RALEIGH, N.C. (WNCN) – Wake County officials say as of 7:15 p.m. Wednesday, there are 84 positive COVID-19 cases in the county.
Ten more Durham County residents have tested positive for coronavirus bringing the total number of cases among Durham County residents to 84.
The Durham County Department of Public Health (DCoDPH) has notified any Durham County residents who may have come in close contact with these individuals while the individuals were symptomatic.
North Carolina health officials now say there are 504 cases of coronavirus across the state.
The number of cases stood at 398 on Tuesday.
The state also announced two coronavirus-related deaths on Wednesday. A person in their late 70s from Cabarrus County died on March 24 from complications associated with the virus.
That patient had several underlying medical conditions.
The second death was a person in their 60s from Virginia who was traveling through North Carolina.
The number of cases has steadily moved up since North Carolina announced its first case on March 3.
The increase in cases can be connected to the expansion of testing – which occurs at the N.C. State Laboratory of Public Health as well as hospitals and commercial labs.
The state said a total of 10,489 tests have been completed – close to 2,000 additional tests as compared to Tuesday.
Number of COVID-19 tests completed in North Carolina
- March 18: 1,850
- March 19: 2,505
- March 20: 3,233
- March 21: 5,276
- March 22: 6,438
- March 23: 8,438
- March 24: 8,502
- March 25: 10,489
- March 26: 12,910
- March 27: 15,136
Durham Mayor Steve Schewel is expected to announce a “stay-at-home” order Wednesday morning – which would restrict movement by the public except for essential jobs and tasks related to health and food.
Mecklenburg County issued a similar order on Tuesday – which is set to take effect at 8 a.m. Thursday. In Mecklenburg County, roughly 1 in 5 reported cases were hospitalized due to their COVID-19 infection.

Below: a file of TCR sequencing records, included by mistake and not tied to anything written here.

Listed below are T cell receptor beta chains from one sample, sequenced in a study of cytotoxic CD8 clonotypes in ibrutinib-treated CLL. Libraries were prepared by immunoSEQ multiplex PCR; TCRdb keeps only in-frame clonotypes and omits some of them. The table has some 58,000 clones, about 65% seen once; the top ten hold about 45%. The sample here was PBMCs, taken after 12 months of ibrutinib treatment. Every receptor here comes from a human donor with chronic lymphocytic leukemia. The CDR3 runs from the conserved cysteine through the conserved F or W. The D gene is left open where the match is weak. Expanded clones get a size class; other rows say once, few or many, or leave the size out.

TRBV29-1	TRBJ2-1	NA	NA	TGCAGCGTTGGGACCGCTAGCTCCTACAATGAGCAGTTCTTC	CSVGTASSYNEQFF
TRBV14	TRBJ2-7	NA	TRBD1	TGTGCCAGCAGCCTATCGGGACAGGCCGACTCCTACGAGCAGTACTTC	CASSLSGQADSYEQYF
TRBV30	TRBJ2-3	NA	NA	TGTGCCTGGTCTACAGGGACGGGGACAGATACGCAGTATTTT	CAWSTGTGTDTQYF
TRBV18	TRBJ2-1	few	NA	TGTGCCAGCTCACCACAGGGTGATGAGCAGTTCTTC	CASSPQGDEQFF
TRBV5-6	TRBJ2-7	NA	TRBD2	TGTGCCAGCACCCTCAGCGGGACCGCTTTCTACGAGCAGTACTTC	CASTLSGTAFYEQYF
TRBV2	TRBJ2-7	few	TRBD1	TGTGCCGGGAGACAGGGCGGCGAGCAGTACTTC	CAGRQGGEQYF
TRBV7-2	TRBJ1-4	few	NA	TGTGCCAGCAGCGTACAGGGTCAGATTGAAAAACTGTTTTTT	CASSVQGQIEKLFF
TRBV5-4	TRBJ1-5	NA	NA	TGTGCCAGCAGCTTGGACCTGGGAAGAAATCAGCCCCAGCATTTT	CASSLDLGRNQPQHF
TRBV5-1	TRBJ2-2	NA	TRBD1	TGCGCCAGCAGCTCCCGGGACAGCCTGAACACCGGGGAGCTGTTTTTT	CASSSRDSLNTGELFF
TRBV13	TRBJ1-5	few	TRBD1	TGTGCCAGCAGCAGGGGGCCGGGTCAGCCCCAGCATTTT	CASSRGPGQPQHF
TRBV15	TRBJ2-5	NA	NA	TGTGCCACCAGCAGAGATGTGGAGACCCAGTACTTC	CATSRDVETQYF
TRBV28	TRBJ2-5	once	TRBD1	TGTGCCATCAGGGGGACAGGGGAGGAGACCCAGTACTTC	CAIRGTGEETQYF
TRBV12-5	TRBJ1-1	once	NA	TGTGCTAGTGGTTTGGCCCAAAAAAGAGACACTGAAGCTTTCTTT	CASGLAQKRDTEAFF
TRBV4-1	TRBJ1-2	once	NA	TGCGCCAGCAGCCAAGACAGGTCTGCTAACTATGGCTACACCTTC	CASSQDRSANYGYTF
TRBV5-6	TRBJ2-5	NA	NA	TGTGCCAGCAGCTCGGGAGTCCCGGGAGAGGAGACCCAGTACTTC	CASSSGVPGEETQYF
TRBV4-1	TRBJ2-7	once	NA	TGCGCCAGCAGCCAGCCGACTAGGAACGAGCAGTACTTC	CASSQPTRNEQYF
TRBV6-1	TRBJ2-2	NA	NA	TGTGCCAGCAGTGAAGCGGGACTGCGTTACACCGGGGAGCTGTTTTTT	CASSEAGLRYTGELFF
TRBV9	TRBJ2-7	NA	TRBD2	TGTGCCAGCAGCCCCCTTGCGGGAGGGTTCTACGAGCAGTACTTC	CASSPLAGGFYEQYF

And a little more than half of Mecklenburg County’s patients were ages 20-39.
On Tuesday, Dr. Betsy Tilson with the North Carolina Department of Health and Human Services issued new guidance in terms of what the public should do if they are experiencing mild COVID-19 symptoms.
“Stay at home,” Tilson said.
She asked for anyone with mild symptoms to stay at home and call their doctor so testing and medical supplies go to those who are high risk.
The Chatham County Public Health Department said it was notified of three additional positive tests on Tuesday. Wayne County confirmed its third patient on Wednesday afternoon. Cumberland County announced three new cases, bringing its total to eight.
On March 6, Chatham County announced its first COVID-19 case. That case was the second coronavirus case in the state.
Chatham County Public Health Director Layton Long asked the public to not focus on the number of cases but to see that there are cases as a result of community transmission.
“Stay home and away from public places to the fullest extent possible, practice social distancing, if you do have to go out, do not go out,” Long said.
Gov. Roy Cooper has a press conference scheduled for 2 p.m. Wednesday.
Johns Hopkins University said there have been 803 coronavirus-related deaths in the U.S.
As of Wednesday morning, the University said there are 55,243 cases across America.
- March 3: NCDHHS announces state’s first COVID-19 case
- March 10: Gov. Roy Cooper declares
- March 11: World Health Organization declares COVID-19 a pandemic
- March 13: President Donald Trump declares a National Emergency
- March 14: Cooper issues Executive Order 117 closing K-12 public schools until at least March 30 and banning gatherings of more than 100 people
- March 16: NCDHHS recommends no mass gatherings for more than 50 people
- March 17: Cooper issues Executive Order 118 limiting operations of restaurants and bars, and broadening unemployment insurance benefits
- March 23: Cooper issues Executive Order 120 which closes public K-12 schools through May 15 and orders businesses such as barbershops and salons to close.
- March 25: North Carolina reports its first coronavirus-related deaths
- March 29: Trump extends social distancing orders through the end of April
- March 31: Cooper signs Executive Order 124 which prohibits utilities from disconnecting people who are unable to pay during the pandemic.